|Publication number||US7043585 B2|
|Application number||US 10/099,378|
|Publication date||May 9, 2006|
|Filing date||Mar 13, 2002|
|Priority date||Mar 13, 2002|
|Also published as||US20030188067|
|Publication number||099378, 10099378, US 7043585 B2, US 7043585B2, US-B2-7043585, US7043585 B2, US7043585B2|
|Original Assignee||Sun Microsystems, Inc.|
|Export Citation||BiBTeX, EndNote, RefMan|
|Patent Citations (19), Referenced by (11), Classifications (10), Legal Events (4)|
|External Links: USPTO, USPTO Assignment, Espacenet|
This invention relates to a system architecture presenting a uniform interface for various data transfer functions of the system. In particular, it relates to a new processor and system architecture wherein a common I/O interface is presented for multiple processor and system functions provided by expansion boards connected to the system.
In conventional systems, different types of connectors are generally included on the system motherboard, to receive add-on cards or boards (“expansion boards”) with various types of functionality. Such expansion boards may include memory modules, I/O modules, modules carrying additional processors of various types (including coprocessors such as math coprocessors and graphics processors), network controller modules and interconnects, disk controllers, crossbar extenders, and so on.
The functional module add-on capability for a given system is generally determined in advance by the system architect. For instance, it is typical for a system to have a certain memory expansion capability, and to that end a specific number of dedicated memory expansion slots that receive memory modules are formed on the motherboard. Typically, also, a system has a set amount of processor capability (e.g. it may be designed to handle up to a maximum of four processors), with the processor slots or connections on the motherboard also predetermined. The same is true for input/output capability: the I/O capacity of the system is determined in advance, and the appropriate connections are provided for that amount and type of I/O.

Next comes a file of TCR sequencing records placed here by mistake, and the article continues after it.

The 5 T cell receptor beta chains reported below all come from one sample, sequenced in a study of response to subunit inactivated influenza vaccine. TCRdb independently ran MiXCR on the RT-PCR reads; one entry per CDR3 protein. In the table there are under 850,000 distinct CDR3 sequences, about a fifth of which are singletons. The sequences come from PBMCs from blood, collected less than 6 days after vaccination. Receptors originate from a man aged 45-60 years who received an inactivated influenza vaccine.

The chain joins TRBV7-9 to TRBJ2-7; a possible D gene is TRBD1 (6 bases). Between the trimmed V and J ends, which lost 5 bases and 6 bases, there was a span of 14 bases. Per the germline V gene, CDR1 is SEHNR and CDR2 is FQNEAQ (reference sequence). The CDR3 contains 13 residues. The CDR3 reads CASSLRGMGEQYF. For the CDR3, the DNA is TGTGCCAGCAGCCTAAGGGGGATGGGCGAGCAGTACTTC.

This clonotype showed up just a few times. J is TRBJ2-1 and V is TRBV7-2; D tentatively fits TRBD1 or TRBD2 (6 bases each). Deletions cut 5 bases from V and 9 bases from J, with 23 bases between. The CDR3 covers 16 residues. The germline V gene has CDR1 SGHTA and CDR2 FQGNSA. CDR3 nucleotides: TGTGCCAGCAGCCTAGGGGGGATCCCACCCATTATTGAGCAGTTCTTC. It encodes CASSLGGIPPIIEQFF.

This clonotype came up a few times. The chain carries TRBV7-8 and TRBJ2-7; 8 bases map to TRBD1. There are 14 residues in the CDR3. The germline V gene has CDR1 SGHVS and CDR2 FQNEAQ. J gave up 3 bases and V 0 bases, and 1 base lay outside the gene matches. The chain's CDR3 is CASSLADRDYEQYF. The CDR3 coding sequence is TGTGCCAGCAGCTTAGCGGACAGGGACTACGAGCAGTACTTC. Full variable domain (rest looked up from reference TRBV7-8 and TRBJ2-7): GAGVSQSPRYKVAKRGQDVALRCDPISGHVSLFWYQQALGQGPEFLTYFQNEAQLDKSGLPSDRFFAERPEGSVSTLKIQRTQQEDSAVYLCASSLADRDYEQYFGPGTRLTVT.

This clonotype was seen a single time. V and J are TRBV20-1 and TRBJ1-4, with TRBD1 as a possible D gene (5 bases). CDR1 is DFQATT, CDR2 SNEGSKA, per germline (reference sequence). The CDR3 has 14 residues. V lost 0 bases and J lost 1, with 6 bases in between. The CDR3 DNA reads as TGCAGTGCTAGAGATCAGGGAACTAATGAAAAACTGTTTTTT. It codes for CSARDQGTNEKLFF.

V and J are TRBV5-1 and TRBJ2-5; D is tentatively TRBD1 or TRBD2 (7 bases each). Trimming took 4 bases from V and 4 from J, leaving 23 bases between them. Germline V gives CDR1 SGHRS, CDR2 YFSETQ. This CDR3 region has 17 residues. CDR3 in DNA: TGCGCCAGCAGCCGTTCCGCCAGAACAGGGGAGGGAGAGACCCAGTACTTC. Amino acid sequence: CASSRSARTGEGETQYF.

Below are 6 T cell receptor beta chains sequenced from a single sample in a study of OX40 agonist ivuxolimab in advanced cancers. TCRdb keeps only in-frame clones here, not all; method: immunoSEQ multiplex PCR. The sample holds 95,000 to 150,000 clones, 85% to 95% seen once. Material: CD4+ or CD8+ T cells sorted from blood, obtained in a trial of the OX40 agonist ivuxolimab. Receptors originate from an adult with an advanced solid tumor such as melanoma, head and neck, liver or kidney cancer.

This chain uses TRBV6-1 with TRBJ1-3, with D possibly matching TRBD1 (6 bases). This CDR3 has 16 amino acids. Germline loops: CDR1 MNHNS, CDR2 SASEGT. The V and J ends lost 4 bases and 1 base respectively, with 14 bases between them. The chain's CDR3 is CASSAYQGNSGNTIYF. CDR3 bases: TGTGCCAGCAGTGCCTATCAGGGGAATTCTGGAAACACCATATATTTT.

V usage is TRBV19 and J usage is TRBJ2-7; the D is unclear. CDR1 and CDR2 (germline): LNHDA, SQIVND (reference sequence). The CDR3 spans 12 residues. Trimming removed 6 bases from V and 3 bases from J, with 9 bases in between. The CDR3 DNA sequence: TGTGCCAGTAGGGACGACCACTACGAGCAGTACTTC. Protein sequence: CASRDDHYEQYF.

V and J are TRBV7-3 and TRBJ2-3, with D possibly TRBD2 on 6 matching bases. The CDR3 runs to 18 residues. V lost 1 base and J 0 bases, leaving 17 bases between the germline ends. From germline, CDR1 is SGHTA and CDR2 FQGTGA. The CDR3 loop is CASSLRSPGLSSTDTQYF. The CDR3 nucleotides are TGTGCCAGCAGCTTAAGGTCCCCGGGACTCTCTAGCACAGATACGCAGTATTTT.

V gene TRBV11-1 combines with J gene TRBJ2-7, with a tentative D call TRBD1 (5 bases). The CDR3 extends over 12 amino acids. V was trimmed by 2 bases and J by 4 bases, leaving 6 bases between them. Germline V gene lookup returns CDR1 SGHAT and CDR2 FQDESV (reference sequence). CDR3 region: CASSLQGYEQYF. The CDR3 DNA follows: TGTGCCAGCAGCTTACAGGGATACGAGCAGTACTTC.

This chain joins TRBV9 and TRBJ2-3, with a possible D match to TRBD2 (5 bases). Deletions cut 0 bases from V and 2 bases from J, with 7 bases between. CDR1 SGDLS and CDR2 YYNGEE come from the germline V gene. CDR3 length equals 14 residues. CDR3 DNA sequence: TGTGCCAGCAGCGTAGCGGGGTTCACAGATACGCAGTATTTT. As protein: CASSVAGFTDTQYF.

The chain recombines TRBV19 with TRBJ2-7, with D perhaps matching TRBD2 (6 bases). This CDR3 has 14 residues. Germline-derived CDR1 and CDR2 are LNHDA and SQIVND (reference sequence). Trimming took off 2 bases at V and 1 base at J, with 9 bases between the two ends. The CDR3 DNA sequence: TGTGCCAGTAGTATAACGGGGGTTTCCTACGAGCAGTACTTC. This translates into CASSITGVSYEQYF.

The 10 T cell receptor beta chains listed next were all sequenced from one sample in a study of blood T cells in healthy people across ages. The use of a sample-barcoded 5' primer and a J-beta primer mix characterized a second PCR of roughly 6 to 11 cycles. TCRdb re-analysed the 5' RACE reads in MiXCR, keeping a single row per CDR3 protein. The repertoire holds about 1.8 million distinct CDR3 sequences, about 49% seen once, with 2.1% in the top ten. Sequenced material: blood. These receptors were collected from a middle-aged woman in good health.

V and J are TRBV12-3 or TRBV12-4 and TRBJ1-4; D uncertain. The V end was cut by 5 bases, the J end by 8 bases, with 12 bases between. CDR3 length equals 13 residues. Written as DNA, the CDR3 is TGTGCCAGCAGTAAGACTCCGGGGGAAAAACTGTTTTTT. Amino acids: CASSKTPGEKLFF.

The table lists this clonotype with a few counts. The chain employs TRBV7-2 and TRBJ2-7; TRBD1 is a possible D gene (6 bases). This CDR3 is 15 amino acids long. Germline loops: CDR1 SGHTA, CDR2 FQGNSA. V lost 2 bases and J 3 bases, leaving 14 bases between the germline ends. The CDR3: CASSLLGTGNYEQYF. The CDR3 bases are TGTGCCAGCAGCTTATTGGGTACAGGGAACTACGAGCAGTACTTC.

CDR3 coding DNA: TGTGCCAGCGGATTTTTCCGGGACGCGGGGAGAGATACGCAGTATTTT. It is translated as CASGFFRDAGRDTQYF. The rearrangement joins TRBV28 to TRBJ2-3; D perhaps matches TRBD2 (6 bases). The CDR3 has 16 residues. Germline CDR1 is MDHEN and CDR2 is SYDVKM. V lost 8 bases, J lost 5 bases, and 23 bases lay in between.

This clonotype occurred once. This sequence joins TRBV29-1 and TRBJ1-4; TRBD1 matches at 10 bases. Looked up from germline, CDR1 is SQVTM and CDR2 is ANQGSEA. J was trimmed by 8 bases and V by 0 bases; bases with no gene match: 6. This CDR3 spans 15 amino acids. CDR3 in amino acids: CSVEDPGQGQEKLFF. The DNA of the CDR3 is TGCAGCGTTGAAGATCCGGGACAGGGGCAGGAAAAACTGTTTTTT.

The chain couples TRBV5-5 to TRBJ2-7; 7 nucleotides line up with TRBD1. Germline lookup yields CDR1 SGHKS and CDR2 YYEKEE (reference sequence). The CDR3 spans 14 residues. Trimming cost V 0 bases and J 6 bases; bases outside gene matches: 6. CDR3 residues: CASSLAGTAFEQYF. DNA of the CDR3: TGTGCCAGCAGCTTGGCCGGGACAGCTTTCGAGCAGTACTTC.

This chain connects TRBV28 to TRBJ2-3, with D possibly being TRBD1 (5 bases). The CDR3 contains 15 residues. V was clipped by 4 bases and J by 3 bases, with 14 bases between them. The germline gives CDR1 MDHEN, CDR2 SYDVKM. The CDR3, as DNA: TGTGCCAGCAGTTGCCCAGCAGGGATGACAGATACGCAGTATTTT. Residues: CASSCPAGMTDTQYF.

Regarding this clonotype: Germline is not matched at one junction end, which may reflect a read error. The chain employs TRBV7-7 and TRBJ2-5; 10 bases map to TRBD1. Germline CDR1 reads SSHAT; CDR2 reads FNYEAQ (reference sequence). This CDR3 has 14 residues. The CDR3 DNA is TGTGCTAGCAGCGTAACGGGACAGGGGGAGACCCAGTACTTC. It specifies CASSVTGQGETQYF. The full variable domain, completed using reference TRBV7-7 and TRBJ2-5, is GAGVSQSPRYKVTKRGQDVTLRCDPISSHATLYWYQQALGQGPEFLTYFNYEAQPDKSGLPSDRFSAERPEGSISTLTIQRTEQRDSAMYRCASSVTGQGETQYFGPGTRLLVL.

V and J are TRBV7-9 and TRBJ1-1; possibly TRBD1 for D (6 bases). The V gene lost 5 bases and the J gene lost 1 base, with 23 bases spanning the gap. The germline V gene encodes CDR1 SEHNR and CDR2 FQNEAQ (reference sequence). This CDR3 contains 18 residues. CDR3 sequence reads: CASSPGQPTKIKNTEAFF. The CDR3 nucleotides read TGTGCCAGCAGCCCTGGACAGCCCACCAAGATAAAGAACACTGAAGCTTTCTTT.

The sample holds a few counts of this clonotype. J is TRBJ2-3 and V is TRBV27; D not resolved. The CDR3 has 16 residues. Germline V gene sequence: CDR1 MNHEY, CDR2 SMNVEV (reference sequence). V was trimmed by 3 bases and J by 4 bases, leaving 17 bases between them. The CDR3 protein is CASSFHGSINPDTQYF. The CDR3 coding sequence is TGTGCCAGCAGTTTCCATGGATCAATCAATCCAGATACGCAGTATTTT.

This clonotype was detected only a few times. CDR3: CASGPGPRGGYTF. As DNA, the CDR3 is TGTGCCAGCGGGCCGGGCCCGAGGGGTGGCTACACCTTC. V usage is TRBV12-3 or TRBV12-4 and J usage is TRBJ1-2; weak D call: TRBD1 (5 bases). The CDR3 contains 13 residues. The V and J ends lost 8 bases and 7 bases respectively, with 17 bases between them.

There are inherent inefficiencies in the current approach to system design. For instance, while a system will generally have the capability of expanding its memory to a predetermined number of megabytes or gigabytes, a given user may have need for far less than the maximum, which wastes any excess. The user has, however, paid for the excess capacity, which makes it uneconomical, and in addition motherboard surface area is wasted, which could have been used for some other function. The same inefficiencies can be observed for I/O capacity, multiprocessor expansion capacity, multiple network connections, etc.
Thus, there is a trade-off required today for providing a great amount of a given type of capability. For instance, if multiple types of network connections are to be provided—Ethernet ports, multiple USB connections, parallel ports, serial ports, and so on—then this limits the amount of space on the motherboard for such capabilities as additional PCI slots, memory module slots, coprocessor slots, etc.
It would therefore be advantageous to provide a system architecture that can be better customized to an individual user's needs, without wasting board or chip area and their associated costs on types or amounts of capacity that will go unused, and at the same time minimizing the trade-off currently experienced between providing different types of expansion capability for the system.
Another problem presented by conventional systems is that the connectors for expansion boards to couple to components off the motherboard are not uniform, and in particular are often disposed on an edge of the card at right angles to the connector edge which is plugged into the motherboard. This presents difficulties for both cabling and ventilation of the system. It would be helpful to not only make the connector arrangement uniform, but to do so in such a way that cabling is facilitated and ventilation flow-through is improved.